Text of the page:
On a daily basis, most people get enough fluid through normal drinking behavior, such as drinking with meals and snacks. However, thirst isn’t always a reliable gauge of hydration status, especially in children and older adults. A better barometer is the color of the urine. For most healthy individuals, clear or light-colored urine suggests adequate hydration, whereas a dark yellow or amber color usually signals dehydration, although certain medicines and vitamins may cause the color of the urine to change, making this test unreliable. Infrequent urination and low urine volume can also suggest inadequate hydration.
Mild dehydration can affect physical and mental performance and contribute to unpleasant physical symptoms like headaches and muscle cramps. The early signs of dehydration can be non-specific, usually involving fatigue, headache and confusion. Oral rehydration is usually all that is required. But because severe dehydration can be life-threatening, medical help should be sought quickly if there is any concern about someone needing more aggressive fluid supplementation. However, severe dehydration can be life-threatening.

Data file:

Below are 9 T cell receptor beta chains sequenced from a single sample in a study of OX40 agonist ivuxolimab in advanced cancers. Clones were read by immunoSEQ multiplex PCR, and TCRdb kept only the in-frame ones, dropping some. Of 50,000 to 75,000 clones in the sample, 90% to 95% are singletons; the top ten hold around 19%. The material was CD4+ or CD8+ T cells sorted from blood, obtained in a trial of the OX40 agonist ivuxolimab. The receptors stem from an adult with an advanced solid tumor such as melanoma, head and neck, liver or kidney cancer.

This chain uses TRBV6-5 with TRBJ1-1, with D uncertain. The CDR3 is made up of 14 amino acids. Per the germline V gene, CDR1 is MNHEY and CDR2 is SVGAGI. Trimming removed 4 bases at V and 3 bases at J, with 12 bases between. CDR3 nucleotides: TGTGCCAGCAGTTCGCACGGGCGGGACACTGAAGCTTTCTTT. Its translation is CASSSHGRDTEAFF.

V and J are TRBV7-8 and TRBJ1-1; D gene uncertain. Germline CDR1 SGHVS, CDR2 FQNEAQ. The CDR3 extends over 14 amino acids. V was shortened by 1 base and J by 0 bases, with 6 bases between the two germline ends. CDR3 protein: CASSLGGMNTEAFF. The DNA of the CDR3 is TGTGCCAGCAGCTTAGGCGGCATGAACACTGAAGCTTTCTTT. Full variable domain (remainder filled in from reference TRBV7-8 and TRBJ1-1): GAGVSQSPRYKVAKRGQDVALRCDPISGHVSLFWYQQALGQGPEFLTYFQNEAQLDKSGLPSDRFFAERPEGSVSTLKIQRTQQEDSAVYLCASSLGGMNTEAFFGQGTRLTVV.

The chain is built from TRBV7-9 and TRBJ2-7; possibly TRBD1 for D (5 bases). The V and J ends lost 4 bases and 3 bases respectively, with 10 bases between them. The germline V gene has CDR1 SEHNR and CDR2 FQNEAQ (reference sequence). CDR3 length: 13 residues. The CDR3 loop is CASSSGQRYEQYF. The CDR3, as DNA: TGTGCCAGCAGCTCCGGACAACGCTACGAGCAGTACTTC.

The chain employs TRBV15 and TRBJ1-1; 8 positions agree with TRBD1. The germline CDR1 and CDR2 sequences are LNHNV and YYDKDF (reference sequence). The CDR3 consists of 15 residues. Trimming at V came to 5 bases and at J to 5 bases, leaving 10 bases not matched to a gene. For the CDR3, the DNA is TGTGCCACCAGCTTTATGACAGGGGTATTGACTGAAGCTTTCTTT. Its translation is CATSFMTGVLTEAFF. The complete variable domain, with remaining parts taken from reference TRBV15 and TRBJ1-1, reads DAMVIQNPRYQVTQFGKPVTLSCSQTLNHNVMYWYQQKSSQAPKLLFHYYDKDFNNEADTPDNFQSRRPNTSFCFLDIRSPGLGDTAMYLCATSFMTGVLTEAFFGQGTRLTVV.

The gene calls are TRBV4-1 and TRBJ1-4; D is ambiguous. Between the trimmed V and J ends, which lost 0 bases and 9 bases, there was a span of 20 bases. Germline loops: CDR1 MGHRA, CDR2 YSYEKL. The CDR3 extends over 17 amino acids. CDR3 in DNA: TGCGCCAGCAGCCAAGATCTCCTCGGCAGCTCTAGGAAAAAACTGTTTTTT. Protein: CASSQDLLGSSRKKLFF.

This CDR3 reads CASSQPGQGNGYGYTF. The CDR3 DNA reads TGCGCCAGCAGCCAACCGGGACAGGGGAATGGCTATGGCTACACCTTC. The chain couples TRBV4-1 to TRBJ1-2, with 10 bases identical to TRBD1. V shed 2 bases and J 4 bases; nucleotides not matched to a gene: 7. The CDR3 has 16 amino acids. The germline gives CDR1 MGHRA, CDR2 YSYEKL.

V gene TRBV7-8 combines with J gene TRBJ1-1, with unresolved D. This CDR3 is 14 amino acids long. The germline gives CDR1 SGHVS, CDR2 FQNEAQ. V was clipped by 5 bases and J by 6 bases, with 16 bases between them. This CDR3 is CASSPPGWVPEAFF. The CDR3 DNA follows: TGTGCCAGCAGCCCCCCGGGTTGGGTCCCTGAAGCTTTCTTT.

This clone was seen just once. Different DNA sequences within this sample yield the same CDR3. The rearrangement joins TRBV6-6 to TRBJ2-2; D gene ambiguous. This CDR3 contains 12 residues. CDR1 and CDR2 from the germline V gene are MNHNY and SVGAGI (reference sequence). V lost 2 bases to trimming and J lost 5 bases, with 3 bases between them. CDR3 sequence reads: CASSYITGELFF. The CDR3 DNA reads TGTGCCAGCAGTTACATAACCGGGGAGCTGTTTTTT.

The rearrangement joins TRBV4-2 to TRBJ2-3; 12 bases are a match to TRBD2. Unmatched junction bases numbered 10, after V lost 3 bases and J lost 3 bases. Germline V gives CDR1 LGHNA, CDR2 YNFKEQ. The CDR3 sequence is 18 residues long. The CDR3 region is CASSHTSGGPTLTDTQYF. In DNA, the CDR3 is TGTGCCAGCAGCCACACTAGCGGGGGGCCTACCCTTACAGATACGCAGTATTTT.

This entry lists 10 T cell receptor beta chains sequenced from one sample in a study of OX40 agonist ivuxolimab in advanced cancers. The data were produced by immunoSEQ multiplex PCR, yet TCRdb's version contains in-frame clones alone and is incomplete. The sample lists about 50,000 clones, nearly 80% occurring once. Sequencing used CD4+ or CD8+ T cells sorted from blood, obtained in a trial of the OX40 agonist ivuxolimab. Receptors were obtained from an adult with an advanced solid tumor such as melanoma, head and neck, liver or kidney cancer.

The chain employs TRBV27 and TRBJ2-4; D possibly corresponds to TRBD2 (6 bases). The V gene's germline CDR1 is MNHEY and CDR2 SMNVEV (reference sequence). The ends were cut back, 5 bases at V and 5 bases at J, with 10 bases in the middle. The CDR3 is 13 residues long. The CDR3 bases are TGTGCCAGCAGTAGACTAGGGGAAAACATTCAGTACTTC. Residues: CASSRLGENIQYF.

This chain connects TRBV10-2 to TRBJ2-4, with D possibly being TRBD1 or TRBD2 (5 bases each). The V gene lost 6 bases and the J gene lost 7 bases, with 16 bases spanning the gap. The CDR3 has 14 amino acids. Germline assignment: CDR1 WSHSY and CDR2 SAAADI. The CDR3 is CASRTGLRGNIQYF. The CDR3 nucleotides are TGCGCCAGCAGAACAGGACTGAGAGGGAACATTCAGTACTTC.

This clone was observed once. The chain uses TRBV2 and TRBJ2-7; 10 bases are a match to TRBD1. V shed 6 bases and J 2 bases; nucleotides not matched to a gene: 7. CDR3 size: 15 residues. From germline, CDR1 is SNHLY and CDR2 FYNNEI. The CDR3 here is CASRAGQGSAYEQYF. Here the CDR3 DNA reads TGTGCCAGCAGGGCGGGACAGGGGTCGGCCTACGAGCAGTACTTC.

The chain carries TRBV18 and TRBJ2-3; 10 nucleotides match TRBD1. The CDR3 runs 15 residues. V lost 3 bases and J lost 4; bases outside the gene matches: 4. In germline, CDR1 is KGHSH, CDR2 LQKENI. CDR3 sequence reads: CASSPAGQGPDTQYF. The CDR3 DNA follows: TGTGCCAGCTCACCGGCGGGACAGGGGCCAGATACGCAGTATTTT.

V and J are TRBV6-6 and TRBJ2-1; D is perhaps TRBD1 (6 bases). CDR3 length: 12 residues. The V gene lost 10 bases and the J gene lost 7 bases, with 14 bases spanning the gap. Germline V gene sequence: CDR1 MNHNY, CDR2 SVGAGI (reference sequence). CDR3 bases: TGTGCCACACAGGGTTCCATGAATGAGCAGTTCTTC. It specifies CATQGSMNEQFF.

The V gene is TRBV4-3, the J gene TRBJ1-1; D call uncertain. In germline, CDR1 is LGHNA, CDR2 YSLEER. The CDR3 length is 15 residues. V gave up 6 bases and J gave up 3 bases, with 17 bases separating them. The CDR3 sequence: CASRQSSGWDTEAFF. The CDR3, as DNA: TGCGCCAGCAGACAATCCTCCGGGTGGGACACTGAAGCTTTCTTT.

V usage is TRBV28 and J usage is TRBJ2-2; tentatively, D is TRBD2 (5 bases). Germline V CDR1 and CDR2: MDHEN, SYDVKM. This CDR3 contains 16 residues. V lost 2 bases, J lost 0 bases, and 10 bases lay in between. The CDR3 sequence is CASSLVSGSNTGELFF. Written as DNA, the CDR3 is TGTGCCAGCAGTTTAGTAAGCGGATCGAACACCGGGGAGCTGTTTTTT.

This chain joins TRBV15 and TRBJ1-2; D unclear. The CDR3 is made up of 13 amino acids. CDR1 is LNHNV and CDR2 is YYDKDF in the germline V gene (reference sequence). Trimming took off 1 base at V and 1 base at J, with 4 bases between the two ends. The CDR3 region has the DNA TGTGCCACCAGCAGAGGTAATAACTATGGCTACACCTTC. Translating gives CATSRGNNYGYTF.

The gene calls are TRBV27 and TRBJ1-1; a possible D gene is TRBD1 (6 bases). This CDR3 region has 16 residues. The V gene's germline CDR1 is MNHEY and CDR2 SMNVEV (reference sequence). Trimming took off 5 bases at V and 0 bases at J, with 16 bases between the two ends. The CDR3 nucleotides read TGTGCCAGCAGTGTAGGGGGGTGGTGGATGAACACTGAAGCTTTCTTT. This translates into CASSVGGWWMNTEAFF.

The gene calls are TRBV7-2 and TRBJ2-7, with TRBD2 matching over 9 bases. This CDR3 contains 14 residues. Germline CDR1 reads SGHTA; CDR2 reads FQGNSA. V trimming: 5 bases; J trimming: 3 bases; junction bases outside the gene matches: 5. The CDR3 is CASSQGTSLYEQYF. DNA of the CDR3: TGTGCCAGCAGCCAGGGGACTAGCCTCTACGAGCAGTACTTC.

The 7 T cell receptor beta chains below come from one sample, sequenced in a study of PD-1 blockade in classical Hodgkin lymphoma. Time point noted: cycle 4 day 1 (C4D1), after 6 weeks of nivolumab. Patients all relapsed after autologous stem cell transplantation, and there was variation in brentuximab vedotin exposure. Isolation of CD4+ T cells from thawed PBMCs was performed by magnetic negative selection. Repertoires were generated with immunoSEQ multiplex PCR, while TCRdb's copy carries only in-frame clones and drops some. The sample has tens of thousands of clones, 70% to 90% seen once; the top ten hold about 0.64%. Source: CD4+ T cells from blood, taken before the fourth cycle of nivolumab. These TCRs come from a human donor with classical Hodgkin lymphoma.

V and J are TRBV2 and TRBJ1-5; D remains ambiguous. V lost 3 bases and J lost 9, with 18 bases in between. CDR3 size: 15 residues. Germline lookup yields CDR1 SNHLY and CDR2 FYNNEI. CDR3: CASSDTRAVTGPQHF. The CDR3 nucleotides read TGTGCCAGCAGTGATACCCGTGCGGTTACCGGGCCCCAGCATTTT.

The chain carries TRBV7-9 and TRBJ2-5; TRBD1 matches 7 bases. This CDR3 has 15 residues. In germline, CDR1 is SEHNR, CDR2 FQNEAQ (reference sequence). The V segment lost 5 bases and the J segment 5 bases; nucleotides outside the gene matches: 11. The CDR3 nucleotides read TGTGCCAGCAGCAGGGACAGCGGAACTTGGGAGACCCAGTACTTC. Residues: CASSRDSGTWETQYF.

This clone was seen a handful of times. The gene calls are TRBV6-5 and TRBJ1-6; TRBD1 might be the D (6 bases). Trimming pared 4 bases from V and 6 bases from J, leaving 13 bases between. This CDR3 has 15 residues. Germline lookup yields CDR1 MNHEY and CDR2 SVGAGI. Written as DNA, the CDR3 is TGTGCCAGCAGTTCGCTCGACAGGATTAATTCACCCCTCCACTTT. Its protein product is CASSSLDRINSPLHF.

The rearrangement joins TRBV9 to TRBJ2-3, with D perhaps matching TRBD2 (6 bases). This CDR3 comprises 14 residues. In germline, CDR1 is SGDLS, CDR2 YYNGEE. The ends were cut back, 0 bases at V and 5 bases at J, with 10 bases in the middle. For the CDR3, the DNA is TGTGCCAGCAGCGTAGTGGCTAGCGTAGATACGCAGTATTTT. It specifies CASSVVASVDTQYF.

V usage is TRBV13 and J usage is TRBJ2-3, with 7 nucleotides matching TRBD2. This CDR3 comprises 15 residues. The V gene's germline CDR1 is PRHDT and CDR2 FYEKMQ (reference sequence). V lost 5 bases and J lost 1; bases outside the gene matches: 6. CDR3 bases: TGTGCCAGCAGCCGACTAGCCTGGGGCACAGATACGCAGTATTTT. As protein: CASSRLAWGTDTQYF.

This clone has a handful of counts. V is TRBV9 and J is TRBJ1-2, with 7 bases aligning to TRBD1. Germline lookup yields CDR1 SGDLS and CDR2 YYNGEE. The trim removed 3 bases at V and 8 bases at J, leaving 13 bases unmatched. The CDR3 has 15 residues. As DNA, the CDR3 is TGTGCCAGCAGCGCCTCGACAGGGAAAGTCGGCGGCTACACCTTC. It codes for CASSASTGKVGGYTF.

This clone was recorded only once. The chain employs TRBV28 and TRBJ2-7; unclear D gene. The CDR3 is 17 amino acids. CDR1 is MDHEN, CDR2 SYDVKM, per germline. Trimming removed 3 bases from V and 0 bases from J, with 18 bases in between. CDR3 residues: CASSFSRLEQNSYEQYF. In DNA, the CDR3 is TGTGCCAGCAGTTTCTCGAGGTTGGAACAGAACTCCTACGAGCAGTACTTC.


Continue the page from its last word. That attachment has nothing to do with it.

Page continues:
Because dehydration can develop quickly under some conditions, it’s important to recognize the following signs of dehydration in others and act quickly to help them cool down and rehydrate.

Signs of Dehydration

  • Increased thirst
  • Dry or sticky mouth
  • Light-headedness or headache
  • Fatigue
  • Impaired mental focus
  • Low urine output
  • Inability to produce tears
  • Dry skin
References:
Urinary indices of hydration status. Armstrong, L.E., Maresh, C.M., Castellani, J.W., Bereron, M.F., Kenefick, R.W., LaGassee, K.E., and Riebe D. Int J Sport Nutr. 1994 Sep;4(3):265-79.